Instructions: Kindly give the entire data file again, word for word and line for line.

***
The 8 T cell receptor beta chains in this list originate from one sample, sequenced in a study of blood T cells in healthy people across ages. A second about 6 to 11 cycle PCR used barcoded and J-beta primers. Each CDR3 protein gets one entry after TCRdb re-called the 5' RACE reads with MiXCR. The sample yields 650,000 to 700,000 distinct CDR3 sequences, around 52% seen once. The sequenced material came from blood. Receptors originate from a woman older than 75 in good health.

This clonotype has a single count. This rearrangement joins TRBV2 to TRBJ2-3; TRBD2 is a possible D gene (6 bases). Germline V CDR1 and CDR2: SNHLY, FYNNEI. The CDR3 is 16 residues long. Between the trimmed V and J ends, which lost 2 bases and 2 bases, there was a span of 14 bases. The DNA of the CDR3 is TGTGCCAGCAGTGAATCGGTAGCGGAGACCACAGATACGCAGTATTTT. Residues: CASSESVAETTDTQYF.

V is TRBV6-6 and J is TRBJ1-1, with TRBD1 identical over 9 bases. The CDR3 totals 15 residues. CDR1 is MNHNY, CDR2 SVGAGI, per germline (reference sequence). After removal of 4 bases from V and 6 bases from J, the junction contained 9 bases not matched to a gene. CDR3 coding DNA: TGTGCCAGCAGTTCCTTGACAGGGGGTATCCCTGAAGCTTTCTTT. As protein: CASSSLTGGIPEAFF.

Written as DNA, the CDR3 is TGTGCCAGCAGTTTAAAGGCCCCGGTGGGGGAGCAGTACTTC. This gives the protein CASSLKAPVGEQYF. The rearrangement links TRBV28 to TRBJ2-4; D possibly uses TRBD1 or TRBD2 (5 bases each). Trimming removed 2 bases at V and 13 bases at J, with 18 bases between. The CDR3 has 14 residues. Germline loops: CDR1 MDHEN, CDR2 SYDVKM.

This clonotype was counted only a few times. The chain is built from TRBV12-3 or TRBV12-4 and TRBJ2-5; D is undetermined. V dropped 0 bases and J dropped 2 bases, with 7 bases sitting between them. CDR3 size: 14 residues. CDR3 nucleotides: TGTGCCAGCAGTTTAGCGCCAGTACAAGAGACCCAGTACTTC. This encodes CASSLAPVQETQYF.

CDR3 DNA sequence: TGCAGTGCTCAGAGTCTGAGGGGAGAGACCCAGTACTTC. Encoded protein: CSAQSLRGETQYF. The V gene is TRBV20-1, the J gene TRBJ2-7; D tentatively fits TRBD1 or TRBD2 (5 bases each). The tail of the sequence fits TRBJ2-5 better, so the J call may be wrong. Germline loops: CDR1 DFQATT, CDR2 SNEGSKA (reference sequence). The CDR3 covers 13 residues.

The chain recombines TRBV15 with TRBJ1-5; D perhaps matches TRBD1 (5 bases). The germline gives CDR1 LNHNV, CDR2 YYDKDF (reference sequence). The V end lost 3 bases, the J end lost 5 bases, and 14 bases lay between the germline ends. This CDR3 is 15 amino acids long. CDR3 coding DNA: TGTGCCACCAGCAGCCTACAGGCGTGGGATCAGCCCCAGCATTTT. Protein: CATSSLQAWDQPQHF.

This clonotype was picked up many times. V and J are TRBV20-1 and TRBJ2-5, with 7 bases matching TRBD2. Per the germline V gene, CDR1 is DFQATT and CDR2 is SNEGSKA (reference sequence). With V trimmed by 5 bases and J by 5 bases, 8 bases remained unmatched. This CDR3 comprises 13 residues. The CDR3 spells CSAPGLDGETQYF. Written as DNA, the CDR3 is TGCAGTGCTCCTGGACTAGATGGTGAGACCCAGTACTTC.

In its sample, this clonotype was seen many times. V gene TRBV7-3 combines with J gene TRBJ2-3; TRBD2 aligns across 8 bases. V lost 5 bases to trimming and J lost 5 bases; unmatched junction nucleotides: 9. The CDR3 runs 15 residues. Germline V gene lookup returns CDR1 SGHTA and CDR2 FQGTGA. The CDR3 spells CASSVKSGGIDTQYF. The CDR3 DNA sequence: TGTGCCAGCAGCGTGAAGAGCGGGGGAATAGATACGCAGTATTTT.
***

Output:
The 8 T cell receptor beta chains in this list originate from one sample, sequenced in a study of blood T cells in healthy people across ages. A second about 6 to 11 cycle PCR used barcoded and J-beta primers. Each CDR3 protein gets one entry after TCRdb re-called the 5' RACE reads with MiXCR. The sample yields 650,000 to 700,000 distinct CDR3 sequences, around 52% seen once. The sequenced material came from blood. Receptors originate from a woman older than 75 in good health.

This clonotype has a single count. This rearrangement joins TRBV2 to TRBJ2-3; TRBD2 is a possible D gene (6 bases). Germline V CDR1 and CDR2: SNHLY, FYNNEI. The CDR3 is 16 residues long. Between the trimmed V and J ends, which lost 2 bases and 2 bases, there was a span of 14 bases. The DNA of the CDR3 is TGTGCCAGCAGTGAATCGGTAGCGGAGACCACAGATACGCAGTATTTT. Residues: CASSESVAETTDTQYF.

V is TRBV6-6 and J is TRBJ1-1, with TRBD1 identical over 9 bases. The CDR3 totals 15 residues. CDR1 is MNHNY, CDR2 SVGAGI, per germline (reference sequence). After removal of 4 bases from V and 6 bases from J, the junction contained 9 bases not matched to a gene. CDR3 coding DNA: TGTGCCAGCAGTTCCTTGACAGGGGGTATCCCTGAAGCTTTCTTT. As protein: CASSSLTGGIPEAFF.

Written as DNA, the CDR3 is TGTGCCAGCAGTTTAAAGGCCCCGGTGGGGGAGCAGTACTTC. This gives the protein CASSLKAPVGEQYF. The rearrangement links TRBV28 to TRBJ2-4; D possibly uses TRBD1 or TRBD2 (5 bases each). Trimming removed 2 bases at V and 13 bases at J, with 18 bases between. The CDR3 has 14 residues. Germline loops: CDR1 MDHEN, CDR2 SYDVKM.

This clonotype was counted only a few times. The chain is built from TRBV12-3 or TRBV12-4 and TRBJ2-5; D is undetermined. V dropped 0 bases and J dropped 2 bases, with 7 bases sitting between them. CDR3 size: 14 residues. CDR3 nucleotides: TGTGCCAGCAGTTTAGCGCCAGTACAAGAGACCCAGTACTTC. This encodes CASSLAPVQETQYF.

CDR3 DNA sequence: TGCAGTGCTCAGAGTCTGAGGGGAGAGACCCAGTACTTC. Encoded protein: CSAQSLRGETQYF. The V gene is TRBV20-1, the J gene TRBJ2-7; D tentatively fits TRBD1 or TRBD2 (5 bases each). The tail of the sequence fits TRBJ2-5 better, so the J call may be wrong. Germline loops: CDR1 DFQATT, CDR2 SNEGSKA (reference sequence). The CDR3 covers 13 residues.

The chain recombines TRBV15 with TRBJ1-5; D perhaps matches TRBD1 (5 bases). The germline gives CDR1 LNHNV, CDR2 YYDKDF (reference sequence). The V end lost 3 bases, the J end lost 5 bases, and 14 bases lay between the germline ends. This CDR3 is 15 amino acids long. CDR3 coding DNA: TGTGCCACCAGCAGCCTACAGGCGTGGGATCAGCCCCAGCATTTT. Protein: CATSSLQAWDQPQHF.

This clonotype was picked up many times. V and J are TRBV20-1 and TRBJ2-5, with 7 bases matching TRBD2. Per the germline V gene, CDR1 is DFQATT and CDR2 is SNEGSKA (reference sequence). With V trimmed by 5 bases and J by 5 bases, 8 bases remained unmatched. This CDR3 comprises 13 residues. The CDR3 spells CSAPGLDGETQYF. Written as DNA, the CDR3 is TGCAGTGCTCCTGGACTAGATGGTGAGACCCAGTACTTC.

In its sample, this clonotype was seen many times. V gene TRBV7-3 combines with J gene TRBJ2-3; TRBD2 aligns across 8 bases. V lost 5 bases to trimming and J lost 5 bases; unmatched junction nucleotides: 9. The CDR3 runs 15 residues. Germline V gene lookup returns CDR1 SGHTA and CDR2 FQGTGA. The CDR3 spells CASSVKSGGIDTQYF. The CDR3 DNA sequence: TGTGCCAGCAGCGTGAAGAGCGGGGGAATAGATACGCAGTATTTT.